5 stages of grief

It’s all I can do.

“We get no choice. If we love, we grieve.”

-Thomas Lynch

Today is Kellan’s due date. The one my doctor actually gave me. I think August will actually be harder then July. I hope I’m wrong.

I will never forget the first time I was introduced to the 5 stages of grief. I was 13 and my grandma was dying of pancreatic cancer. Hospice gave me several different things to read to help me. Nothing helped. She was a magnificent and amazing woman. I loved her so very much, and I was devastated that she was dying.

13 year old Tiffany, much like 33 year old Tiffany, didn’t want to read about the stages of grief. I was in denial (stage one) about my grandma dying. So much in denial that at her funeral I remember telling myself (in my head) over and over again that she was alive, going to get up out of her casket, and it was all a mean joke.

It wasn’t a joke. She was dead. And so is my son. There is no denial stage for me with this one.

I think the concept of the 5 stages of grief makes sense, but I don’t believe we move through the stages. This isn’t AA, and we aren’t going through the “steps to recovery”. I think we bounce between them.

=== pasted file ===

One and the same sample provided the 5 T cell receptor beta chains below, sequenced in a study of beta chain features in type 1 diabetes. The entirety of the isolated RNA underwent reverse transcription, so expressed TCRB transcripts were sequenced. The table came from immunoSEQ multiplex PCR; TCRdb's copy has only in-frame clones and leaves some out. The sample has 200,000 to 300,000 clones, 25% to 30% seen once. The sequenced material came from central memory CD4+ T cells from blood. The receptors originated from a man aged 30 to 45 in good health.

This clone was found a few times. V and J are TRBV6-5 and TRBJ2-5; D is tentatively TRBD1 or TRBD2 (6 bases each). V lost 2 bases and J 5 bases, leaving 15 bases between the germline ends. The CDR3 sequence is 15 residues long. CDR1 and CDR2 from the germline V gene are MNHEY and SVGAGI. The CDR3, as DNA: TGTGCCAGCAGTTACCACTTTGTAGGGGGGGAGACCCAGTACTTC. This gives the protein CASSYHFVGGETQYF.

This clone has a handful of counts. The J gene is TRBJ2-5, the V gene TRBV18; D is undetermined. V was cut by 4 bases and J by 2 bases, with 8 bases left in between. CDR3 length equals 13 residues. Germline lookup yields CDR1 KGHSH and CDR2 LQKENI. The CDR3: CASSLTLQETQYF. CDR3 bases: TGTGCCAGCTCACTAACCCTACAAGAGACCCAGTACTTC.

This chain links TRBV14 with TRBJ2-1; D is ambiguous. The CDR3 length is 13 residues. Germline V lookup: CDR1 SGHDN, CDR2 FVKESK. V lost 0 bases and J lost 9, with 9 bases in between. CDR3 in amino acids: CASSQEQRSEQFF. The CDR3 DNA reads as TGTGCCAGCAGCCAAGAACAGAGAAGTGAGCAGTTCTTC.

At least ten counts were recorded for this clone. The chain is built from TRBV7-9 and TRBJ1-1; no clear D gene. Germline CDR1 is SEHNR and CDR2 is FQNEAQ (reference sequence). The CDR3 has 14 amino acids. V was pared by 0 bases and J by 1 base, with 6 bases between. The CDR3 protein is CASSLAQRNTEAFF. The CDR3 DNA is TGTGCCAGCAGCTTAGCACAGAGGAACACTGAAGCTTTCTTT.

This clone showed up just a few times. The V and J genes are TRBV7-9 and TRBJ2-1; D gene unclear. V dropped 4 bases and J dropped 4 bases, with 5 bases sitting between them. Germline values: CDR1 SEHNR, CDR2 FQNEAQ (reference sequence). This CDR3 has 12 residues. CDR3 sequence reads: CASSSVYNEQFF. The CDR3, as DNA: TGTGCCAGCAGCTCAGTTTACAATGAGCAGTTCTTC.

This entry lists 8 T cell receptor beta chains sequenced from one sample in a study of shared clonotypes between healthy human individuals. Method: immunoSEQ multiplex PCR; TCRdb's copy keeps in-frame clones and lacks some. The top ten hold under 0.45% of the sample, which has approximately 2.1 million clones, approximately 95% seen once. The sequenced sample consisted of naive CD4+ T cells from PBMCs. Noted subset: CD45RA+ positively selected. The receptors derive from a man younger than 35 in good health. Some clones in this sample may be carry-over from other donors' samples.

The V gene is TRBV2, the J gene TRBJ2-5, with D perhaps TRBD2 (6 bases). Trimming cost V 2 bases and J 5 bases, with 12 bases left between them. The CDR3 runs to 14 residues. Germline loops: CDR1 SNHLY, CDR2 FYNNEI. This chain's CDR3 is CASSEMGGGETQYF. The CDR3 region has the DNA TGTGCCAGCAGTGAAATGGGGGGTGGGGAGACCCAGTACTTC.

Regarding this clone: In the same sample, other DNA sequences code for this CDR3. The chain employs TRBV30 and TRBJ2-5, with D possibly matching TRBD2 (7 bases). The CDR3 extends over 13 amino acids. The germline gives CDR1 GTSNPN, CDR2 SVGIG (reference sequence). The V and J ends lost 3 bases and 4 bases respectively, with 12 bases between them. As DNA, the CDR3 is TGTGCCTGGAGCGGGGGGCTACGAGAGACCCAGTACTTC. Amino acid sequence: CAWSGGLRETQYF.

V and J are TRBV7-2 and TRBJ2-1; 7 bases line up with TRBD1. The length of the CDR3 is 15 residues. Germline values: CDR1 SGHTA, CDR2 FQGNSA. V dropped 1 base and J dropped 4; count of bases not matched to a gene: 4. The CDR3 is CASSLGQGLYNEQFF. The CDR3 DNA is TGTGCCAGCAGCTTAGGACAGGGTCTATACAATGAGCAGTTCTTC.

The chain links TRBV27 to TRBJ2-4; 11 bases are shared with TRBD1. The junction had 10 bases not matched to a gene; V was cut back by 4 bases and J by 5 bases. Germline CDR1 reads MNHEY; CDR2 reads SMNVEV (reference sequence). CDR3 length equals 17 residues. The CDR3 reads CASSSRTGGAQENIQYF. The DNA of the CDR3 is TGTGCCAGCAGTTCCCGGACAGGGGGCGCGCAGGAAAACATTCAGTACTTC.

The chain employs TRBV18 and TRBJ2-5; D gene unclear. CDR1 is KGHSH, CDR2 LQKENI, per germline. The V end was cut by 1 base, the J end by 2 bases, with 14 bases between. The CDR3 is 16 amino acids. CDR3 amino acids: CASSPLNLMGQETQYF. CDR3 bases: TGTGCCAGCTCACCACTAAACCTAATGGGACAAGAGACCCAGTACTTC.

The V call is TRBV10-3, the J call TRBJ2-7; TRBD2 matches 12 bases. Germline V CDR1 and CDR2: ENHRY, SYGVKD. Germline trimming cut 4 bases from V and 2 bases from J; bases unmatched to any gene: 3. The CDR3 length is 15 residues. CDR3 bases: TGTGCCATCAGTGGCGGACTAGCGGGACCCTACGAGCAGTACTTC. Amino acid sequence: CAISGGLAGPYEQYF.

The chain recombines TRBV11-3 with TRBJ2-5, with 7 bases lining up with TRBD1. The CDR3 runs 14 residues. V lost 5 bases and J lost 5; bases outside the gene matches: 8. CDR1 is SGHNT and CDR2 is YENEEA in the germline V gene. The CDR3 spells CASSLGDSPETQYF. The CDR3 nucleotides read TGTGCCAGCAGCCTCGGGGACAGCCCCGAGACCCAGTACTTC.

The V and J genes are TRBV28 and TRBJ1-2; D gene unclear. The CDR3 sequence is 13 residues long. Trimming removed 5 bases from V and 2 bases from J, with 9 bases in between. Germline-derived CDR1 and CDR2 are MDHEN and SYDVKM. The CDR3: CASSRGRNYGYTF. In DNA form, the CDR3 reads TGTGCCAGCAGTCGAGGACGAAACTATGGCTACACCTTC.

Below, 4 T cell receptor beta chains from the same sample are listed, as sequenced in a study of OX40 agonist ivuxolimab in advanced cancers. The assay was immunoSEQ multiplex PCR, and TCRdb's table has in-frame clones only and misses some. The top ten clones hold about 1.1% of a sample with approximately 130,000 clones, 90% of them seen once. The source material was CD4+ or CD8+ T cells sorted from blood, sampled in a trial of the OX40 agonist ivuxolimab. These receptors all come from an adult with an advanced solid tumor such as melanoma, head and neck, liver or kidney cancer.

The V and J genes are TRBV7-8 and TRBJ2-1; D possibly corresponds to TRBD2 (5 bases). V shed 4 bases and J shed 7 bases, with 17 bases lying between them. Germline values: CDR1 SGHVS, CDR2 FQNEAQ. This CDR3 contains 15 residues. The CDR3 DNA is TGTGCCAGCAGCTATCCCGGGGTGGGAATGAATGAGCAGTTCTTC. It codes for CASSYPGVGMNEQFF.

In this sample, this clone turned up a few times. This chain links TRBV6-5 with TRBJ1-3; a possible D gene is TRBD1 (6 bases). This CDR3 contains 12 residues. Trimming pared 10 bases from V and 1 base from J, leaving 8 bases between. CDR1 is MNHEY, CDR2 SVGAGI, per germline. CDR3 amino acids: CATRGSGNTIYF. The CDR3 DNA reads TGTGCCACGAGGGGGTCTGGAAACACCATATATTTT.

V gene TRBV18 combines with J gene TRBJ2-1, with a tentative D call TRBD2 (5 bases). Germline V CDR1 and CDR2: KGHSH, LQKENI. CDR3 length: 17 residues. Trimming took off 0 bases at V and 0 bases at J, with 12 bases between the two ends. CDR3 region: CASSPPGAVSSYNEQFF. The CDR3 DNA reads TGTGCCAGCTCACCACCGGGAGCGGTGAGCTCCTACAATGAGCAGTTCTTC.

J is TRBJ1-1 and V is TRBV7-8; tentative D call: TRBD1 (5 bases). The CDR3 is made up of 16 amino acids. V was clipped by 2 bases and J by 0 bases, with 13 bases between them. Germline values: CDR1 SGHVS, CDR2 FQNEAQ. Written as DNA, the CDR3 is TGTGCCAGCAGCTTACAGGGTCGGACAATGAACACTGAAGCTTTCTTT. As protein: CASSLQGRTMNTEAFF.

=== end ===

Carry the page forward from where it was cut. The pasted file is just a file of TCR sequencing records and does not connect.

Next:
1. Denial – I never really had this with Kellan. Just that I couldn’t believe this was my reality.
  2. Anger – I’ll touch on this stage in detail below.
  3. Bargaining – I’ve played the “what if” game from the second I found out Kellan was gone – and I don’t know that I’ll ever be able to stop.
  4. Depression – I am not depressed, I am heartbroken. No medication or therapy will solve this. It will just take time.
  5. Acceptance – I have accepted that Kellan is gone, but I am still absolutely devastated.

The stage that really bothers me is anger. I think that in all explanations of the stages, they fail to explain with anger is jealousy. Jealousy and fear. This is where I am going to get uncomfortably real and raw….

I am in a phase of my grief where everything feels precious. I watch people walk around and post pictures with their pregnant bellies, their new babies, their children, their families. I watch and I feel a strong sting of jealousy.

I have never in my life thought of myself as a jealous person, so this is a very strange feeling for me. I have always been happy for other’s joy. But now I can’t help the jealousy I have and I hate it so much. It’s not that I don’t want others to have joy, it’s that I am jealous mine got taken from me. I feel resentment.